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OF INTERESTING CITIES & TOWNS
IN THE BRITISH ISLANDS.
TO BE CONTINUED.
LONDON!-the myriad of associations that rise at the repetition of that name!-LoNDON!-the metropolis of the nations! the emporium of the universe! the world's storehouse of wealth! the centre of commerce, art, science, and philosophy! the chief city of the first people upon earth!
"The Seat, where England, from her ancient reign,
Such-and how much more, that the bounds of our little work permit us not the thought of describing is London Now. Shall we, Reader, employing our lucubrations to a dif
ferent, though perhaps not less entertaining an end, shall we, glancing over the last two thousand one hundred years past, and resting the mind's eye, after its passage over that mighty chasm of time, upon the period at which our far-famed city had possibly witnessed the flight of half a century from its foundation, shall we, taking our stand upon one of the nearest of what are now termed the Surrey Hills, survey imperial London as it existed THEN ?*
We have reached our station. The chief city of the martial and maritime Belga established in South Britain, is before us. Come, gentle modern Londoner! escaped from the daily din that surrounds thy domicile, beyond the turmoil that fills thy native streets, above the dun smoke and the yellow fogs that float upon thy metropolitic air, come, take with us thy stand. Look from this eminence as upon one of those miracles of illusive art in thine own day, a panorama, and behold the capital of Belgic Britain, as it stood three hundred years before the Christian era, with the scenery adjacent. Come, we will act the cicerone at thy side, and explain the features of the antique scene.
* The eminence popularly called Nun-head Hill will very well suit our purpose.
Observe, there are two leading objects in this view-FOREST, and WATER. Start not, nor already smile in absolute incredulity: remember, two thousand one hundred years are to elapse, ere thou wilt live in actual reality to smile from this fair spot; and believe, that changes, mightier than these, may take place in that long period. The water, forming a vast lake, ripples to the very foot of the verdant slope on which we stand; and extends thence, eastward and westward, farther than the eye can reach; while behind, and on either side, the grassy or the copse-crowned hill, the dark wood, and the brown heathy waste, enclose us, and swell onward to the boundaries of the vision's range. Yon hill,* neither to the extreme left nor directly facing us, but between both, is an islet, all clothed with forest-trees, herons their solitary occupants, and the sole owners of the soil.f Yes, it is girdled with those waves, that, weltering thence around the height on which we stand, and other adjacent elevations, are sheeted too over the self-same spot, on which, some ages henceforward, shall arise a Causeway, purposed to aid the tra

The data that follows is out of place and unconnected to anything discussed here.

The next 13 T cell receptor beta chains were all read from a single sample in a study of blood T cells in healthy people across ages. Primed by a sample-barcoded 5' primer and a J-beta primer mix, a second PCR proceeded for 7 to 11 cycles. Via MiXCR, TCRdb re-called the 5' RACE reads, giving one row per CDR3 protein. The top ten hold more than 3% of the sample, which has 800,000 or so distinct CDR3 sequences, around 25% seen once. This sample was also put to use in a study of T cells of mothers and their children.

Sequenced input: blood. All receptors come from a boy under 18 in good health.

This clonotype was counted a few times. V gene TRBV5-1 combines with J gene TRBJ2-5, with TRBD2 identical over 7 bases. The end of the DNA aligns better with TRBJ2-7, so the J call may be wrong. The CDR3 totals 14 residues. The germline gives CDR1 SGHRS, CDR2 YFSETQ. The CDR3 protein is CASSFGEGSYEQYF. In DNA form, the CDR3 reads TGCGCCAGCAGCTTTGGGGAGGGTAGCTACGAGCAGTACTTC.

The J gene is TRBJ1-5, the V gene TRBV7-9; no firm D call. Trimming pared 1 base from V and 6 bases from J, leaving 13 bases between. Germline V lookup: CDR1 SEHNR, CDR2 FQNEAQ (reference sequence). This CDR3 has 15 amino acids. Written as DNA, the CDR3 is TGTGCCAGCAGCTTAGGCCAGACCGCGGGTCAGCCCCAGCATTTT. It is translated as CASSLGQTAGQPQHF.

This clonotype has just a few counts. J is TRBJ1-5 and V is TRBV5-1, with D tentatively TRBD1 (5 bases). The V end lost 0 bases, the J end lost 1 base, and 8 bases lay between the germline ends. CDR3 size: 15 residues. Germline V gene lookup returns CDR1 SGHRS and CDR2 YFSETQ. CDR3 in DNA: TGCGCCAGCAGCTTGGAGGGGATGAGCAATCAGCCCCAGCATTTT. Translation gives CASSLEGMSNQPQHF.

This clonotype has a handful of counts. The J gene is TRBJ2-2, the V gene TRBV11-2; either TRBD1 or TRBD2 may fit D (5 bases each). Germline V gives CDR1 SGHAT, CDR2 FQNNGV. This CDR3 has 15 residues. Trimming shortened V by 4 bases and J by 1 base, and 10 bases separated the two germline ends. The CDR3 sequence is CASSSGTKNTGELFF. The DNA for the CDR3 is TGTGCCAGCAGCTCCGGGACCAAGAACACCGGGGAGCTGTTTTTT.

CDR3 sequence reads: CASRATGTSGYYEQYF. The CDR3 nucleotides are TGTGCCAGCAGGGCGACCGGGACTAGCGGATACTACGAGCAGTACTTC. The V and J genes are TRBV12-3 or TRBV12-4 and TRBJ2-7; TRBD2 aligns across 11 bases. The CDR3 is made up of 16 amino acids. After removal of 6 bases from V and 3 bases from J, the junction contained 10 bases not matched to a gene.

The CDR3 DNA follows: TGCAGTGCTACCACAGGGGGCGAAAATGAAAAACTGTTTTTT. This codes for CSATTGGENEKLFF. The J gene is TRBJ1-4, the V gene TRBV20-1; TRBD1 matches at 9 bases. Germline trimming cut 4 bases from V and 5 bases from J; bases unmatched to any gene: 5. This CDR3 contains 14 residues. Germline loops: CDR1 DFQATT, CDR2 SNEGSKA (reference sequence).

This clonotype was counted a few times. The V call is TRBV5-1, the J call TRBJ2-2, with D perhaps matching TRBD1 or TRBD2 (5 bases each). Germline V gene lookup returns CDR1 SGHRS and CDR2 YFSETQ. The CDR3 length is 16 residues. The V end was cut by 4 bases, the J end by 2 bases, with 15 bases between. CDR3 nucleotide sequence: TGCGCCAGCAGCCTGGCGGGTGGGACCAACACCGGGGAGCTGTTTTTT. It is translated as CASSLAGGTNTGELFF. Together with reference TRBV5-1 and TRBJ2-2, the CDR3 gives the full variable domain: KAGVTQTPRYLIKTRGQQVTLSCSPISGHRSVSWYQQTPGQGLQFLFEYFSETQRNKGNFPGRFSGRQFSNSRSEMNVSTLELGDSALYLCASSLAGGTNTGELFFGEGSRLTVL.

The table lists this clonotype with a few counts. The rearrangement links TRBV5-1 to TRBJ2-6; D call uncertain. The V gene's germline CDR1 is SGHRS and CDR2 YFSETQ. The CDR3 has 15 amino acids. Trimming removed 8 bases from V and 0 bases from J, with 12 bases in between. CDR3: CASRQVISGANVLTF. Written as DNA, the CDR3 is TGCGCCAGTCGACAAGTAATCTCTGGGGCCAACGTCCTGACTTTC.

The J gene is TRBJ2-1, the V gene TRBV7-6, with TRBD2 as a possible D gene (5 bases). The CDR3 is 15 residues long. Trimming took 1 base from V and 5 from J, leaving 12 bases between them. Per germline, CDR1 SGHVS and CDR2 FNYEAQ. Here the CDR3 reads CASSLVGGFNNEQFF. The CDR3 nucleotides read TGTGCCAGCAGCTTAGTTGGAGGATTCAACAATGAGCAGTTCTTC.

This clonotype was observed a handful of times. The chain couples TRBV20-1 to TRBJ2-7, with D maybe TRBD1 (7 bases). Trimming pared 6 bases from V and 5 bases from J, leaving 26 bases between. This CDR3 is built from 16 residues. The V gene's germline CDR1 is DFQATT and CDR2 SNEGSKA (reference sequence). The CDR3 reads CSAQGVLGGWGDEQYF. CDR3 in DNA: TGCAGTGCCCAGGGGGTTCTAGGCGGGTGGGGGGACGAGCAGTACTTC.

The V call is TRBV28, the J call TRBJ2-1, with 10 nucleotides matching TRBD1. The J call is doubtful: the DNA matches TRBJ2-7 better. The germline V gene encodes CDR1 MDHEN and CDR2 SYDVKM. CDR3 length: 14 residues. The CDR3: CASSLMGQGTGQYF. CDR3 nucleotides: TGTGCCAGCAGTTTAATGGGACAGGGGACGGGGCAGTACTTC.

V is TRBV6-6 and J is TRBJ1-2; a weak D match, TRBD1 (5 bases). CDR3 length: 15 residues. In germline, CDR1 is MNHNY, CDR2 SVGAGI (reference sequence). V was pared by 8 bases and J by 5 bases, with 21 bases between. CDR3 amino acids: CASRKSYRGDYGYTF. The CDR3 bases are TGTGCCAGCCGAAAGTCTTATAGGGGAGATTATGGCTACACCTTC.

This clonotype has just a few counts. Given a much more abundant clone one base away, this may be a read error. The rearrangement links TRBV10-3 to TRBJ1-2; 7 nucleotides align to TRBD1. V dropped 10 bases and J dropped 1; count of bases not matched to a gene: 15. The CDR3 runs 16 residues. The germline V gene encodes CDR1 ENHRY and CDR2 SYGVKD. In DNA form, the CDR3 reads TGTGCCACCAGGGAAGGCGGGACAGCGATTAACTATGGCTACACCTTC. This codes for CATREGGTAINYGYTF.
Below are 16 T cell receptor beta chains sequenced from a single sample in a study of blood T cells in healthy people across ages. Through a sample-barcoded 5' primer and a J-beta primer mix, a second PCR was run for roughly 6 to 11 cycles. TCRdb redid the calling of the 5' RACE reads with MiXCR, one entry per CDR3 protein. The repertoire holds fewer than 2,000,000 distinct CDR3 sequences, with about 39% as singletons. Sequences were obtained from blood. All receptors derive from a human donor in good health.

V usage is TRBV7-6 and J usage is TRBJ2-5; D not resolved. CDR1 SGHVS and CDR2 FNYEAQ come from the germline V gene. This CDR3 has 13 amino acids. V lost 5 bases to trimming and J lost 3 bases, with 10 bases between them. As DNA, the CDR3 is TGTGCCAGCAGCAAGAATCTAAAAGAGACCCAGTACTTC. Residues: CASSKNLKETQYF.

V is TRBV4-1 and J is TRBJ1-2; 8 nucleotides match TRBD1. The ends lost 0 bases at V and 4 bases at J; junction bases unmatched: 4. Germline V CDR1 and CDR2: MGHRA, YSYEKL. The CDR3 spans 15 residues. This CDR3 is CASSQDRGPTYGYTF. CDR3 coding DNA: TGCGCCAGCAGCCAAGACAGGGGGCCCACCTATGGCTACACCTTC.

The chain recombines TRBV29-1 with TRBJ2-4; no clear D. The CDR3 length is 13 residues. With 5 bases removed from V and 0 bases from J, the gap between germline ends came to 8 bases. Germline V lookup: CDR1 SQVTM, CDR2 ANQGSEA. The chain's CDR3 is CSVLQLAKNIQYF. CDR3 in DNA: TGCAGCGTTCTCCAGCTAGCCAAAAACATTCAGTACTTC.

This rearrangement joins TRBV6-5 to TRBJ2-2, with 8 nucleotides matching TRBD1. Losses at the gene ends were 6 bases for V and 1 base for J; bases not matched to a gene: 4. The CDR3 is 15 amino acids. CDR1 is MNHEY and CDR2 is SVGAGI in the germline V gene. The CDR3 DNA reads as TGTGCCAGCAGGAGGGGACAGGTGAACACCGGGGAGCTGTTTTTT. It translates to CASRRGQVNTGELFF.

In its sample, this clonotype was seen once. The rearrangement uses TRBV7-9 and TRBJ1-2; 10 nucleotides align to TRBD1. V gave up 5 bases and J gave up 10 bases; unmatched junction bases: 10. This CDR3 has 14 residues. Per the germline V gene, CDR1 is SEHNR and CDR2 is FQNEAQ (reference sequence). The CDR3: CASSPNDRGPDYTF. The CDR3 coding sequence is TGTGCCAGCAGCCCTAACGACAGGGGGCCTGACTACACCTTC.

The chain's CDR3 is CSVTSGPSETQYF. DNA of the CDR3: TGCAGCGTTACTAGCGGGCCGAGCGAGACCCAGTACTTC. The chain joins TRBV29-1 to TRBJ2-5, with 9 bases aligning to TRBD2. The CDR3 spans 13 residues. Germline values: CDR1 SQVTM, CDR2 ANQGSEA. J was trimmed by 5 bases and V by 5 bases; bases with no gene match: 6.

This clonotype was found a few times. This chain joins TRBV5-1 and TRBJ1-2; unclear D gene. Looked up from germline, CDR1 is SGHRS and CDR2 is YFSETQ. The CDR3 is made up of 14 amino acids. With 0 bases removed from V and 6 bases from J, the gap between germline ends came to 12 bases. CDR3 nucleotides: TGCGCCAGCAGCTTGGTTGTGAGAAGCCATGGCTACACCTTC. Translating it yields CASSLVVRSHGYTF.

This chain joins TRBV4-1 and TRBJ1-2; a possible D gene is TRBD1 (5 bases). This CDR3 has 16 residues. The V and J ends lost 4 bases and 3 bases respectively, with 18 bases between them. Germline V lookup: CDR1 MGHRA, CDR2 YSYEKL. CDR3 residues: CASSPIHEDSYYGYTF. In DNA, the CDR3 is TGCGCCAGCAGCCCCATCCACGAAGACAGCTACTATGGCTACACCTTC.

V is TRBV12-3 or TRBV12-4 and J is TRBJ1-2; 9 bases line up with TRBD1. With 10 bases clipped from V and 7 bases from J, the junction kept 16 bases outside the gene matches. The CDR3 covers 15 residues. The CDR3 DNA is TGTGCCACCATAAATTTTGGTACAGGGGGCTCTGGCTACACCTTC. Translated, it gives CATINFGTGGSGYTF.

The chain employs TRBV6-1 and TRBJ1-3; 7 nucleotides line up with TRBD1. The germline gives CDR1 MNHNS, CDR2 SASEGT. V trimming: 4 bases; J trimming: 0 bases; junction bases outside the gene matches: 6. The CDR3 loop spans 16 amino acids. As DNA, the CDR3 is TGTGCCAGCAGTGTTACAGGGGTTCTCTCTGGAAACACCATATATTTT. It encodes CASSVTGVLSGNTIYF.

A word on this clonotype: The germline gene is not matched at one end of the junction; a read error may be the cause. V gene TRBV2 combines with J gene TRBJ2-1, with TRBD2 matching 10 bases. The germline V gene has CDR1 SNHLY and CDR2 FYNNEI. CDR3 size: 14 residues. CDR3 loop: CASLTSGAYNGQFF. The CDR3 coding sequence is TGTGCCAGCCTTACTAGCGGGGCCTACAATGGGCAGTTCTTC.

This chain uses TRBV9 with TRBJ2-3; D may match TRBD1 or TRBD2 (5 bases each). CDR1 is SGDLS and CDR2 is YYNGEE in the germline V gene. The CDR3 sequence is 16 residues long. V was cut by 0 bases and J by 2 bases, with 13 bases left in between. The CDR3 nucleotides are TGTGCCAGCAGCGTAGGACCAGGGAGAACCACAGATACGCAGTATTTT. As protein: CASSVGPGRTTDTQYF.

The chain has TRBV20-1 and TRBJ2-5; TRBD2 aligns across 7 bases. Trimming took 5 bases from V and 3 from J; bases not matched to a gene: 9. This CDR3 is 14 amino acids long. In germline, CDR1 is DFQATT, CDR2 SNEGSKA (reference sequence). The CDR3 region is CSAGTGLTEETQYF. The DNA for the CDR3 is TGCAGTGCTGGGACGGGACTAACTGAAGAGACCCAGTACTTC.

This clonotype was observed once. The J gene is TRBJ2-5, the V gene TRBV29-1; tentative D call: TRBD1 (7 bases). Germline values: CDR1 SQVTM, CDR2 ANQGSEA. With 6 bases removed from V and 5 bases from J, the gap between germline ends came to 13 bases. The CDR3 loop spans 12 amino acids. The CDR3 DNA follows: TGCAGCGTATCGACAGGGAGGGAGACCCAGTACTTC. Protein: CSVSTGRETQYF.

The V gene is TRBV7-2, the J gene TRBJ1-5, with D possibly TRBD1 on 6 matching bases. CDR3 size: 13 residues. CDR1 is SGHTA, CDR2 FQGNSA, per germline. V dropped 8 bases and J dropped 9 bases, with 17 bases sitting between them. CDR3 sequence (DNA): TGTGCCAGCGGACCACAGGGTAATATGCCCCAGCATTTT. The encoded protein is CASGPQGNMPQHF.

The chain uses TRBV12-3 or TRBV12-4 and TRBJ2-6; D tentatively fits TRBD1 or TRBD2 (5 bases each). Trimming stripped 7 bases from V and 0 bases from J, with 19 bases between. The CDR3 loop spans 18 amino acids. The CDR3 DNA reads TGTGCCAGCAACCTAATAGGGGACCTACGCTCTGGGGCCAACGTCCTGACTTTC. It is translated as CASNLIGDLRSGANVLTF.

* That of which Camberwell Grove forms one of the modern ascents.
+ From whence, it may be, the existing appellation of Herne Hill, which forms a part of the same eminence.
veller's communication with these southern uplands. In front, at the distance of some four miles across the lake, commences its opposite or northern shore; whose whole sweep, from right to left, and from the water's edge to the very summits of the sister hills* that mingle with the horizon in the background, is "black with shade," being a single mighty and continuous forest. Thou art not so dull, having accompanied our description thus far, as now to ask for "Father Thames;" unknowing that the lake before thee embraces the primeval course of that majestic river—yes, even that in which it shall flow, until the Romans of a yet distant age shall have upraised those ponderous banks on either side of the midchannel, between which its waters from that day will ebb and return. But note well, that it is high water with us favoured spectators of this scene; for, at the retreat of the tide, the entire hollow between these hills and the future south bank of the stream, must be a vast marsh, or swamp; parts of which will possibly continue such long after the embankments shall have been completed: nay, we will be so rash as to predict, that this marsh will not be effectually reclaimed, and made habitable for man
Highgate and Hampstead.
throughout even till about the middle of the far, far distant eighteenth century.
We pardon thy next query, gentle friend; for that is, doubtless," where is the CITY promised to be displayed? the CAPITAL of the Britannic Belgæ?"-Verily, it may somewhat strain thine optics to discern it: yet, with our assistance, the discovery may not be impracticable. Dost thou not see, beneath an exceedingly diminutive portion of the umbrageous mass that lines yon northern shore, a collection of what at first sight may appear like yellow ant-hills;-but which, on attentive inspection, may be perceived in reality to be so many circular huts, whose walls we will conjecture from the distance to be of rough timbers, made comfortably tight in the interstices with clay,' and roofed with reeds into elegantly tapering cones? And see, from apertures most curiously contrived at top, the wreaths of smoke, that, rising against the dark foliage in the rear, picture to the envying imagination the culinary employments of the inhabitants, around their centrically disposed hearths within! Yes, Londoner, there is the seat and city of thy 'primogenitors: and observe, it is populous, for it contains some hundreds of yon artfullyfinished and substantial houses: nay, it is already a place of commercial importance, for